In many developed countries, congestive heart failure is a leading cause of hospitalization and death, and its incidence is increasing. When imperfections in the mitral valve allows blood to flow backward into the left atrium, known as secondary mitral regurgitation, the left ventricle must pump progressively harder to circulate blood throughout the body, which in turn promotes congestive heart failure. Heart transplantation is considered a standard treatment for select patients with severe congestive heart failure and end-stage heart disease, but only a small number of donor hearts are available and there are severe surgical risks for weaker patients. Accordingly, alternative medical and surgical strategies are evolving to treat such conditions.
 One typical cause of mitral regurgitation is malformation of the mitral annulus MA along the more flexible posterior aspect of the annulus. As seen in FIG. 2, some patients experience a depression h of the posterior aspect of the annulus caused by dilation of the left ventricle LV. Dilation of the left ventricle LV is a symptom associated with mitral regurgitation in patients with iopathic dilated cardiomyopathy or ischemic cardiomyopathy, and in patients with long-standing valvular regurgitation from other etiologies such as myxomatous disease, endocarditis, congenital defects, or rheumatic valvular disease. FIG. 3 illustrates the subsequent loss of coaptation between the posterior and anterior leaflets AL and PL from this posterior aspect depression, as seen from above.
 As seen in FIG. 2, dilation of the left ventricle LV generally increases the distance between the papillary muscles P1 and P2 and the mitral annulus MA. This in turn increases the tension in the chordae tendonae CT. The droop or depression of the posterior aspect of the annulus below the datum plane 20 by the distance h in combination with the increased tension in the chordae reduces the ability of the leaflets to come together during systole.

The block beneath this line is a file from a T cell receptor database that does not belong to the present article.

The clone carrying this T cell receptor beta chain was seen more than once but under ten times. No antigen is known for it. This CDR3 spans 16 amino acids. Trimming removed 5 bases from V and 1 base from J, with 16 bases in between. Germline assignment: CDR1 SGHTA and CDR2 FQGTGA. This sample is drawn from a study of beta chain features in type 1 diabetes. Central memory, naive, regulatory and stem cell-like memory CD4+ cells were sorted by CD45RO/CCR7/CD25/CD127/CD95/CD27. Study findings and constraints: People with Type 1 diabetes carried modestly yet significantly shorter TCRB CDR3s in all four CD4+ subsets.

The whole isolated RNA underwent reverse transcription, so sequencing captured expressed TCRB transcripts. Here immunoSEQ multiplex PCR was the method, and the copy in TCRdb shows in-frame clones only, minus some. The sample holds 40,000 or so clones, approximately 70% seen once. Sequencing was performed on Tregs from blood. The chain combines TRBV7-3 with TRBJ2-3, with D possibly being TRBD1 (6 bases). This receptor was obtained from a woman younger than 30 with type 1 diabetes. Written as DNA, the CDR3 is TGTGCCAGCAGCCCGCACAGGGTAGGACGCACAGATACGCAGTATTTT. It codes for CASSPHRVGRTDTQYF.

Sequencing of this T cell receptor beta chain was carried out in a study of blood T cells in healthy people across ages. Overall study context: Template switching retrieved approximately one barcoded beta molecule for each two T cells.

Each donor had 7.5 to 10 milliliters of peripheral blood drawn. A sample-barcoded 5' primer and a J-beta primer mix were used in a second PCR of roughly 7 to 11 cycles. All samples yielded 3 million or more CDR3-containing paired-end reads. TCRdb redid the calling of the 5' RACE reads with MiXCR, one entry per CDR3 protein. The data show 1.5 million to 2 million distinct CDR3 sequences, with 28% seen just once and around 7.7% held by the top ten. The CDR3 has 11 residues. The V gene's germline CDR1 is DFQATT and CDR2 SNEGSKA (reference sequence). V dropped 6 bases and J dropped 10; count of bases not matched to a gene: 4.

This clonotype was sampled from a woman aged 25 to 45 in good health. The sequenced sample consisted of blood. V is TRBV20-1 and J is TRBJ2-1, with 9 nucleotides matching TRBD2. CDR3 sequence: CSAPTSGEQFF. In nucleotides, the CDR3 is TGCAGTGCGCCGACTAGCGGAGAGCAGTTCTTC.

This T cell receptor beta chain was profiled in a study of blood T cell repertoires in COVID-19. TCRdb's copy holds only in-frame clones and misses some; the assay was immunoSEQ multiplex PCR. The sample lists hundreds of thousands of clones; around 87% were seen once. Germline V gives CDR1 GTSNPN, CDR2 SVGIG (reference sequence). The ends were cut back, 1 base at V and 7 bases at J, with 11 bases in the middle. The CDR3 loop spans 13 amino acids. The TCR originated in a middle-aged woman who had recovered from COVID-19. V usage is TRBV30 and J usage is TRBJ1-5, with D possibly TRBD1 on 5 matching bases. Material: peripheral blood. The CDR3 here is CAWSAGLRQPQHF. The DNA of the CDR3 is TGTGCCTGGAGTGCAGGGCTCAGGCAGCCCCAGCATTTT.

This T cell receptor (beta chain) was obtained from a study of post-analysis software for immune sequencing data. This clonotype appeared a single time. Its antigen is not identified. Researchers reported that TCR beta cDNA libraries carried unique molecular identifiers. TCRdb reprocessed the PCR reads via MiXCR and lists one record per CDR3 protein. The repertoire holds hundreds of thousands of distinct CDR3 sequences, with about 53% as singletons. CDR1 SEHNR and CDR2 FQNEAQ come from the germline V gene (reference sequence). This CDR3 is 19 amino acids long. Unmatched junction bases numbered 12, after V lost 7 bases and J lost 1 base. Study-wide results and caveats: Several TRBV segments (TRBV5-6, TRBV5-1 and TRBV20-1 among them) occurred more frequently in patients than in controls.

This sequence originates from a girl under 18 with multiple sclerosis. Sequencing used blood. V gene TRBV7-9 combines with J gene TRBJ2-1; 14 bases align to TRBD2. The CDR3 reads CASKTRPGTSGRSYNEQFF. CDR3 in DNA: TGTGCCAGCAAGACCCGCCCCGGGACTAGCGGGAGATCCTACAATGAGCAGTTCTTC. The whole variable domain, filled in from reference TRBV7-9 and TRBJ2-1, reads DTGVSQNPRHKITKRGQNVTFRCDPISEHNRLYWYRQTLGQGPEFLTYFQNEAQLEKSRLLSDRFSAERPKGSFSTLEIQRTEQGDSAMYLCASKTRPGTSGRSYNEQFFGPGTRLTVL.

Various interventions have been used to alter the size of the regurgitant orifice area. Annuloplasty rings have been developed in various shapes and configurations over the years to correct mitral regurgitation and other conditions which reduce the functioning of the valve. For example, Carpentier, et al. in U.S. Pat. No. 4,055,861 disclosed two semi-rigid supports for heart valves, one of which being closed (or D-shaped) and the other being open (or C-shaped). In the closed configuration, the ring is generally symmetric about an anterior-posterior plane, and has a convex posterior side and a generally straight anterior side. U.S. Pat. Nos. 5,104,407, 5,201,880, and 5,607,471 all disclose closed annuloplasty rings that are bowed slightly upward on their anterior side. Because the anterior aspect of the mitral annulus MA is fibrous and thus relatively inflexible (at least in comparison to the posterior aspect), the upward curve in the anterior side of each ring conforms that ring more closely to the anatomical contour of the mitral annulus, and thus reduces undue deformation of the annulus.